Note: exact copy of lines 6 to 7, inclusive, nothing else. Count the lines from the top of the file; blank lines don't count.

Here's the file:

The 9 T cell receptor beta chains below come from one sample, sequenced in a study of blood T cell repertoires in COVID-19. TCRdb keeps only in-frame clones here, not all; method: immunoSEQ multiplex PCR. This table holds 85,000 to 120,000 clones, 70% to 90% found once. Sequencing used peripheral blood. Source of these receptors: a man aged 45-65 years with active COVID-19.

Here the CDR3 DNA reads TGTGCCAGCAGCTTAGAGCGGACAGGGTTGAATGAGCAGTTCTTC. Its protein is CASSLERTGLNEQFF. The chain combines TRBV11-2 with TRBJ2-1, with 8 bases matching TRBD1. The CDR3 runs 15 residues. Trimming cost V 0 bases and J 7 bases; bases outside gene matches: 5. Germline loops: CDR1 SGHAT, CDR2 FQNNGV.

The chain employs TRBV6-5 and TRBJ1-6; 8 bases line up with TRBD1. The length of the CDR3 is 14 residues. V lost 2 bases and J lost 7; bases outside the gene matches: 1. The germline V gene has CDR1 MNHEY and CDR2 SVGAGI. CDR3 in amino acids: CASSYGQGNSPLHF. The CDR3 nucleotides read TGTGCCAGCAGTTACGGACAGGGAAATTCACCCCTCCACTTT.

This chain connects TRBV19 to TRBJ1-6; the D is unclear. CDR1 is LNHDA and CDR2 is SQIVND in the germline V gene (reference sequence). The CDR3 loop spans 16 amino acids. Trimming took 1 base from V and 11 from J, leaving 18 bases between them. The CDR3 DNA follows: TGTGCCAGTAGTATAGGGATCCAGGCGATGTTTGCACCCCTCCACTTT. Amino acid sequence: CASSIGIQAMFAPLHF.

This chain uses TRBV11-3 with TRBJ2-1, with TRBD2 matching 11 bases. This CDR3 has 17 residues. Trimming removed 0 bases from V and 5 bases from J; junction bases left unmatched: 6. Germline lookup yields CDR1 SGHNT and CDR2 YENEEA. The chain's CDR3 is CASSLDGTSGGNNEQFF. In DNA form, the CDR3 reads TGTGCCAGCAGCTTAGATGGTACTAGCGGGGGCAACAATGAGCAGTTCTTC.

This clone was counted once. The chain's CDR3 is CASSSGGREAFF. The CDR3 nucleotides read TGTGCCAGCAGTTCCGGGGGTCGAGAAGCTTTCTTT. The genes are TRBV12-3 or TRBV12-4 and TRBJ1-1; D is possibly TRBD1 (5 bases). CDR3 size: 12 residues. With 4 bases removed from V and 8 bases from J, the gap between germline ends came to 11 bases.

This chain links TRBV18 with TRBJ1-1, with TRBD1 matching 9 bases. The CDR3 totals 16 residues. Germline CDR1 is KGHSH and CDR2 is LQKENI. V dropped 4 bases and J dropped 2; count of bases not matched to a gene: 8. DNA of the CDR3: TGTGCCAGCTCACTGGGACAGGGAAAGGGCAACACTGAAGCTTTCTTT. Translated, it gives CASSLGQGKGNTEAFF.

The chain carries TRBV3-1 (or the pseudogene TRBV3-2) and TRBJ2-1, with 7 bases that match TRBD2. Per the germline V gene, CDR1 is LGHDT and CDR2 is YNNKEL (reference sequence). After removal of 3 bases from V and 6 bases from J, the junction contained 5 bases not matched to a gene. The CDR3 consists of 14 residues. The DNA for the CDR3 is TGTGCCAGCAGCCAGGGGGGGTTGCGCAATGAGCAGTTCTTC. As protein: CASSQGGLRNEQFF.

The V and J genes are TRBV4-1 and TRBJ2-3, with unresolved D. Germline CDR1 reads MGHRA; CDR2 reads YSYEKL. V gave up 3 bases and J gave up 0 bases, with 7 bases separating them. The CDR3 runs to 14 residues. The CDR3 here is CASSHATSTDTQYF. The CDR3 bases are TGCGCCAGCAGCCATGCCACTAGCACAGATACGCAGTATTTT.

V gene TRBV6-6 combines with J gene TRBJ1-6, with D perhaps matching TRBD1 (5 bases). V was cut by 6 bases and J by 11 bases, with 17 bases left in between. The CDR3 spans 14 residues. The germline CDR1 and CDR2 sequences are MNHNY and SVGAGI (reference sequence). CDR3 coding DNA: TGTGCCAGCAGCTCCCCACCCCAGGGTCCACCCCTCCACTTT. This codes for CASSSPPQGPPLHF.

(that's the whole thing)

This clone was counted once. The chain's CDR3 is CASSSGGREAFF. The CDR3 nucleotides read TGTGCCAGCAGTTCCGGGGGTCGAGAAGCTTTCTTT. The genes are TRBV12-3 or TRBV12-4 and TRBJ1-1; D is possibly TRBD1 (5 bases). CDR3 size: 12 residues. With 4 bases removed from V and 8 bases from J, the gap between germline ends came to 11 bases.

This chain links TRBV18 with TRBJ1-1, with TRBD1 matching 9 bases. The CDR3 totals 16 residues. Germline CDR1 is KGHSH and CDR2 is LQKENI. V dropped 4 bases and J dropped 2; count of bases not matched to a gene: 8. DNA of the CDR3: TGTGCCAGCTCACTGGGACAGGGAAAGGGCAACACTGAAGCTTTCTTT. Translated, it gives CASSLGQGKGNTEAFF.